Categories: News, Rants and Raves

5 replies

  1. Komen hasn’t definitively said that they reversed their decision to fund PP – they just said that an organization that was under congressional investigation would no longer be automatically denied grants. However, the day before, Nancy Brinker said that the real reason that they were no longer offering most grants to PP was not the investigation issue, but that PP did not provide mammograms directly, but instead merely referred women to providers that did, and they wanted to stop funding pass-through organizations (her words). Since that reason has not changed, it doesn’t appear that Komen has reversed anything when it comes to PP.

    That’s fine – one less organization on my list for funding. Sad, but, so it goes.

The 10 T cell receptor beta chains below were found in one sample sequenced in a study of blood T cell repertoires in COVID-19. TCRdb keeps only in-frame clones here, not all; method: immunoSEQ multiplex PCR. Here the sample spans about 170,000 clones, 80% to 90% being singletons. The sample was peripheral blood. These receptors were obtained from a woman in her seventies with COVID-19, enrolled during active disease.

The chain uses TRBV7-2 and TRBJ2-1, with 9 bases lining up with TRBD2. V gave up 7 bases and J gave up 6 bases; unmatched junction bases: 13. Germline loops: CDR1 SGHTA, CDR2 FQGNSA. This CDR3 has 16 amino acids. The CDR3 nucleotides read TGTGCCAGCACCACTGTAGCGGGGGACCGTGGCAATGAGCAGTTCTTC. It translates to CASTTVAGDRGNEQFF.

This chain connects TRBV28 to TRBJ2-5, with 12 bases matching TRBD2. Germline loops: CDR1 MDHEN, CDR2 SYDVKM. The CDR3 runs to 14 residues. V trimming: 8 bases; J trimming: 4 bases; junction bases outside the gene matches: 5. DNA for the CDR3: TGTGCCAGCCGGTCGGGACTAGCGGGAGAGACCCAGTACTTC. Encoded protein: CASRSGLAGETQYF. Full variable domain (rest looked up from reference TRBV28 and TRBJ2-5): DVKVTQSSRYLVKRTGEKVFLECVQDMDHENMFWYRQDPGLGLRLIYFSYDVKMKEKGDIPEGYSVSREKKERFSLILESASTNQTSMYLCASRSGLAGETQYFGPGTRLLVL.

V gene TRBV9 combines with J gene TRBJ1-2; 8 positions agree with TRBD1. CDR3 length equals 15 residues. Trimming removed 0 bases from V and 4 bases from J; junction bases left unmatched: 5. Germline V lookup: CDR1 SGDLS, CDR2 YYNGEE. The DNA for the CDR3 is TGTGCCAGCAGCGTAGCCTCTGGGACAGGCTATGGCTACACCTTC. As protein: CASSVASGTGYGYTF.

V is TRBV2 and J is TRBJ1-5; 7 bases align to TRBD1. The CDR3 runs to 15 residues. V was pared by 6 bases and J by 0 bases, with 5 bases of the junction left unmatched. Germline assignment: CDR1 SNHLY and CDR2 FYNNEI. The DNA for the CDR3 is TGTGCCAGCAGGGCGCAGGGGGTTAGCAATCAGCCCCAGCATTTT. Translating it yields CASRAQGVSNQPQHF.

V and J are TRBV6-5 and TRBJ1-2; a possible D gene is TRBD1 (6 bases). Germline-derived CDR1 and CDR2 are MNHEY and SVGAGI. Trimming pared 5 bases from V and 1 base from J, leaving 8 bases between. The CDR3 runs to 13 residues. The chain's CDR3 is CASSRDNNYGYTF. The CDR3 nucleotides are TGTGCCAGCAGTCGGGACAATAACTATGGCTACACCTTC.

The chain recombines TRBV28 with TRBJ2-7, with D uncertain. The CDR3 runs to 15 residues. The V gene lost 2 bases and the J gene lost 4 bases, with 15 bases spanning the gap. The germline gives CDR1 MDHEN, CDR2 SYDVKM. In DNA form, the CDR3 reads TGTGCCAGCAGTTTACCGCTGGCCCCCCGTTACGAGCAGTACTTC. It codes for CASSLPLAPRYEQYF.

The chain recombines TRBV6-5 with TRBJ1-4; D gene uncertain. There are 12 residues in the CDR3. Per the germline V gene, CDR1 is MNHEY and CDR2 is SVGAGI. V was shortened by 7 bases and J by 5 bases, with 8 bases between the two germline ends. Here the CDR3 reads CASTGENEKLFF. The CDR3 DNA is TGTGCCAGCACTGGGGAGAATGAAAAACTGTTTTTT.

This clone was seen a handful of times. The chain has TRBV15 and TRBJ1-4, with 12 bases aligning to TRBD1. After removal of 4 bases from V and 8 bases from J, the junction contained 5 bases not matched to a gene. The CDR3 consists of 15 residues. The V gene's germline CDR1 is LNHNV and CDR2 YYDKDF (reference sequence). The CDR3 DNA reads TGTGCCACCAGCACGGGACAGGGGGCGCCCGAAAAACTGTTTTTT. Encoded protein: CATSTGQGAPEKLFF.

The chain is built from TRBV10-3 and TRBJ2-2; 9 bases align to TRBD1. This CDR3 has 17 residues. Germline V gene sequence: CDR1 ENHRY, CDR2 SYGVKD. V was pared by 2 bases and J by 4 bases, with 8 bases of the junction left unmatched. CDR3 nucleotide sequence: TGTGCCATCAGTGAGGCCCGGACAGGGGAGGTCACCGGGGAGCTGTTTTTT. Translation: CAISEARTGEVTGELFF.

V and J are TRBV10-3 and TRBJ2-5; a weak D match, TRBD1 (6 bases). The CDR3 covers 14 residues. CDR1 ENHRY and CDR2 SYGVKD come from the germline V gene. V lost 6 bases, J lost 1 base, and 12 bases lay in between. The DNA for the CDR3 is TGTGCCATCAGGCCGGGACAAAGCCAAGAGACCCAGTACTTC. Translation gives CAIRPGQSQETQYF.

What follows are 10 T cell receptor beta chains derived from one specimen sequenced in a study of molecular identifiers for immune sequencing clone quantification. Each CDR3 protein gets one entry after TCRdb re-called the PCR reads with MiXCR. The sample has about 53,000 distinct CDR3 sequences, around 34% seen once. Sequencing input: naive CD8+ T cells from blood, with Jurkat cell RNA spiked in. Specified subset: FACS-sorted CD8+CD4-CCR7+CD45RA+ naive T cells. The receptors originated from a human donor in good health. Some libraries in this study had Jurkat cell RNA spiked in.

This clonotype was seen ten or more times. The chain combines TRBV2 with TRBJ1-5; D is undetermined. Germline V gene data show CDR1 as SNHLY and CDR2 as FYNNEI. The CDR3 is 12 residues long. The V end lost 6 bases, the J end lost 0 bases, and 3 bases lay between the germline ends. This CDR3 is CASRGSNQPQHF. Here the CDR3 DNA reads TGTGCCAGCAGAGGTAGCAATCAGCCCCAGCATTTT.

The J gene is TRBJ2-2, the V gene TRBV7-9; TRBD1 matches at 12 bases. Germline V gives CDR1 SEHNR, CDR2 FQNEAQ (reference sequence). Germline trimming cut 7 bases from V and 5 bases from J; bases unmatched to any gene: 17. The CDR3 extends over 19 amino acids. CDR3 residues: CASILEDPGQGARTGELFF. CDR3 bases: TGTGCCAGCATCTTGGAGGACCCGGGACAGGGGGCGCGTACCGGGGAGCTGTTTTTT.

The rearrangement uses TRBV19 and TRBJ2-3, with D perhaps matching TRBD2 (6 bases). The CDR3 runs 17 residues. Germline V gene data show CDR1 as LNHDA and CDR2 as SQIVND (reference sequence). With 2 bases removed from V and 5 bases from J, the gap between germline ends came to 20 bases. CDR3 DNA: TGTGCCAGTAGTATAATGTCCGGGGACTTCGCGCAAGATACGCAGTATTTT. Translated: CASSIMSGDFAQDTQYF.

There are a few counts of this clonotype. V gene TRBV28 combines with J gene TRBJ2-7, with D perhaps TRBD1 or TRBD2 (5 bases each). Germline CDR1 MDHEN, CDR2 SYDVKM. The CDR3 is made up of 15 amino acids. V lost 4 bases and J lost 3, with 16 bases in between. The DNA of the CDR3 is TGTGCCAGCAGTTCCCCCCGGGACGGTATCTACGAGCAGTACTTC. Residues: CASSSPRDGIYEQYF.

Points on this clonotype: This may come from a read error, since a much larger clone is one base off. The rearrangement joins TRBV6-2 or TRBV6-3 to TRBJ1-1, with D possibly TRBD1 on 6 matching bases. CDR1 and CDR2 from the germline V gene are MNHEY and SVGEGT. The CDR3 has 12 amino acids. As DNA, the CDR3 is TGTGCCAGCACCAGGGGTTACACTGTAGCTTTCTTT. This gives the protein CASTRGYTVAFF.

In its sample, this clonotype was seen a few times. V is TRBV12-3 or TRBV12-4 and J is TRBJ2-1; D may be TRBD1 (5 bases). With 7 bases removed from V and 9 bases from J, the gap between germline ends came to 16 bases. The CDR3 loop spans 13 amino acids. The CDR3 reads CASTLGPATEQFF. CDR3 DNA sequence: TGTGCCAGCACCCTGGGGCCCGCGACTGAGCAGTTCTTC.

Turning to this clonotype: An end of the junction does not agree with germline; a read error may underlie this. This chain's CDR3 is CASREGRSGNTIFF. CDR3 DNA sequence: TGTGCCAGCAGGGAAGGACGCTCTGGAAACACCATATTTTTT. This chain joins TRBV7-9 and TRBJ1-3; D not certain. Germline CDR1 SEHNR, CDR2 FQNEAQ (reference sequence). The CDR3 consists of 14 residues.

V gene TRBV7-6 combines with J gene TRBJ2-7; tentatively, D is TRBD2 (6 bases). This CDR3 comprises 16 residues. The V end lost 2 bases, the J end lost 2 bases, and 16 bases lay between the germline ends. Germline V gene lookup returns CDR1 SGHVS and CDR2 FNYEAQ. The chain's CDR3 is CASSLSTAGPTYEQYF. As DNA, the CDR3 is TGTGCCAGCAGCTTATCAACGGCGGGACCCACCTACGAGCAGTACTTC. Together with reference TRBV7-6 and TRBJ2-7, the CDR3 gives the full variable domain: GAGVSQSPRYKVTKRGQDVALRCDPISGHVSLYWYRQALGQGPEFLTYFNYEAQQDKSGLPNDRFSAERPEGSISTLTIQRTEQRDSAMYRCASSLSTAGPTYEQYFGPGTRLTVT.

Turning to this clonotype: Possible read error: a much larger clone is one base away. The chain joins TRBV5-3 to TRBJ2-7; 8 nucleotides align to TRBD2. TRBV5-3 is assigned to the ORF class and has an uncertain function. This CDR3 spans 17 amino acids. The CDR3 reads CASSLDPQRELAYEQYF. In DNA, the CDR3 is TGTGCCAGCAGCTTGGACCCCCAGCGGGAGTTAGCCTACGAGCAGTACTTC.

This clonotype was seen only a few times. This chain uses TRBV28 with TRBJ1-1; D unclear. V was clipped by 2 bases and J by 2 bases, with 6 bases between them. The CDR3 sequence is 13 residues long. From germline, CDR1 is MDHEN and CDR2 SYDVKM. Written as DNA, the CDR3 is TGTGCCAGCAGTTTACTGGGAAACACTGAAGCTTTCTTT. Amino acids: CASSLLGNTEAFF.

• Very true – when I finished this Komen was holding fast, and just before it was published they had the announcement … and now in the aftermath it is not clear that anything has really changed.  It was (once again) a political move, so it seems.

      • I have even less respect for the organization’s decision makers now since clearly the initial move was not based on conviction but on a politically motivated or financially motivated thought process. Caving because they had so much call out both on social media and financially simply makes them look even worse in my opinion.